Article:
On Thursday afternoon, April 4, I visited the museum which is located near Center Kita station along the Yokohama subway. It was still during the school spring vacation, so there were quite a number of children visiting the museum accompanied by their mothers or even one of their grandparents. According to the museum’s information, the museum “exhibits historical items over a span of 20,000 years, under the theme of daily life and social history in Yokohama.”
I found that the exhibition focuses on ancient periods, in particular to the findings from the nearby excavated site of ancient dwellings dating back to the mid “Yayoi” period (2nd Century B.C. to 1st Century A.D.) It was a very educational visit for me; I would like to share with you what I have newly learnt.
First, what was it like 20,000 years ago? It was believed to be at the end of the glacial period; the pre-earthenware people lived in an entirely different world inhabited by large animals (now extinct) and the Japanese Archipelago was at that time connected overland with the Asian continent. Did you know that during this extremely cold period, the sea level dropped more than 100 meters as compared to today? The reason? Water evaporated from the sea was accumulated on land as snow mass that eventually turned into glaciers. As this process continued, the sea level dropped.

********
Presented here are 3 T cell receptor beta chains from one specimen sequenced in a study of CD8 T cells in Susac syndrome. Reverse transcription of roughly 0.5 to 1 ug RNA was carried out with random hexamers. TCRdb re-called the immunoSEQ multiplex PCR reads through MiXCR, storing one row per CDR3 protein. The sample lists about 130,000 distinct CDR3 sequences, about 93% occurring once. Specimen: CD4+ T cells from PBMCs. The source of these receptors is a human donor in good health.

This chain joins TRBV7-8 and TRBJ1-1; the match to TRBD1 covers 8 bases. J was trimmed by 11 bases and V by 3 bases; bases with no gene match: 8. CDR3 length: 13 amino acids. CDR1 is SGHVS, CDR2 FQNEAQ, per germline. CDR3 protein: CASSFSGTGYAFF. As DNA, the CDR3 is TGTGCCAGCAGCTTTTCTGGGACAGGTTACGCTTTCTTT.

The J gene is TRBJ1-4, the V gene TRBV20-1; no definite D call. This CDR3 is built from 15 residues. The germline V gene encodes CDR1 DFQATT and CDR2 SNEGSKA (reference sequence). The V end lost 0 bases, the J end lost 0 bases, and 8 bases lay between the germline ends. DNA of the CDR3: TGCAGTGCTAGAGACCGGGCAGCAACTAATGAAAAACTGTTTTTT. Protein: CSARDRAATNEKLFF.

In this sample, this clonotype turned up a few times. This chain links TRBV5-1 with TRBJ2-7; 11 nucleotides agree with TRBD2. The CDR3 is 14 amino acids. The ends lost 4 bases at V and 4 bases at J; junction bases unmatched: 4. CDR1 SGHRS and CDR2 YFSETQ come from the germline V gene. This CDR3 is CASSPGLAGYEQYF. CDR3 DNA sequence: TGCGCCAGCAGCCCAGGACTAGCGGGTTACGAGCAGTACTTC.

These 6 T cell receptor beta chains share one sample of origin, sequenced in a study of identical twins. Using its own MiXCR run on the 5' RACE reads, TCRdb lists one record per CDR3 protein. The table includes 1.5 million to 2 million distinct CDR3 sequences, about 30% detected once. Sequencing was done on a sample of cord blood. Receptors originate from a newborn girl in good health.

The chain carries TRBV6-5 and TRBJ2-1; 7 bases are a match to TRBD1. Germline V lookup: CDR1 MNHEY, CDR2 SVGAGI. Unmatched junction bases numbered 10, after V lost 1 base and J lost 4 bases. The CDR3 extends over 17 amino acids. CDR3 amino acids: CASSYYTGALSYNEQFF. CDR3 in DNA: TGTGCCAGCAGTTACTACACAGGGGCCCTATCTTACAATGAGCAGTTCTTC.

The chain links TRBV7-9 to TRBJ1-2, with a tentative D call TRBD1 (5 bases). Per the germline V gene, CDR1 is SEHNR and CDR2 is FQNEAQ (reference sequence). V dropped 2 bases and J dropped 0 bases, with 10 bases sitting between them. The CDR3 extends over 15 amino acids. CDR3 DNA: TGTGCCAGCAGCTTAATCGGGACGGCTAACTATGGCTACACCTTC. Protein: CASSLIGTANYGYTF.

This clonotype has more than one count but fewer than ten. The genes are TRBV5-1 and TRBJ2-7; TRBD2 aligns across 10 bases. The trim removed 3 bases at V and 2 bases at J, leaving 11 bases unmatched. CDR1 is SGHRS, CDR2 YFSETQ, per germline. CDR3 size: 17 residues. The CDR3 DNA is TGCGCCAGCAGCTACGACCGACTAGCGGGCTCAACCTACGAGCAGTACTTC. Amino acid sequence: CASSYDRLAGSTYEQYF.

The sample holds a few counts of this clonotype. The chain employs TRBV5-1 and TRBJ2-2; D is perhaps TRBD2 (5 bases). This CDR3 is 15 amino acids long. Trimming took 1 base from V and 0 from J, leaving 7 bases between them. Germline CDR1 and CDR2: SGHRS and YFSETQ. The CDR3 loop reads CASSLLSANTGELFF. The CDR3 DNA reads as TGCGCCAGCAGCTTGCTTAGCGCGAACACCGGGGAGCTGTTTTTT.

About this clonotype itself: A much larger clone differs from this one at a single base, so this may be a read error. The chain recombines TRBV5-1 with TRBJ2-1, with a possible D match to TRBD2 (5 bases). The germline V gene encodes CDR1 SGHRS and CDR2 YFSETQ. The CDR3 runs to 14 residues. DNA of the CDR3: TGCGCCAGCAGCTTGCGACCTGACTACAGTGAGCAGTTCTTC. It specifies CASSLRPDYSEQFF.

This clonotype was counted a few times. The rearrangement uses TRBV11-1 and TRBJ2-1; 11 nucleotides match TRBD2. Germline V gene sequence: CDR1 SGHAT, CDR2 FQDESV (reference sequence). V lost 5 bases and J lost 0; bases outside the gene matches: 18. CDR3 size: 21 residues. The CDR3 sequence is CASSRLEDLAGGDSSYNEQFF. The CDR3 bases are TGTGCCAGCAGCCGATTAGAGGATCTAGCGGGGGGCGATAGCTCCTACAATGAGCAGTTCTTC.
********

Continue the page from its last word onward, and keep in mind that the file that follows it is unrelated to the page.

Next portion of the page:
Second, after the ice age, the warmer climate provided various kinds of nuts, an essential foodstuff, for predominantly hunting people who invented earthenware to boil nuts so that they became edible or digestive. The history of earthenware thus began!
To end this essay, I would like to say this much: you can learn something from visiting your local museum, which will supplement your knowledge and more importantly enrich your life.
Here are some photos of the museum.
In the left photo, the main entrance. There is an approach to the nearby excavated site of the ancient dwellings that is located on the left side of the museum.
Incidentally, you can spend a night in one of the restored huts on September 14, this year, for a minimal charge of 1,500 yen per person (max. 8 families).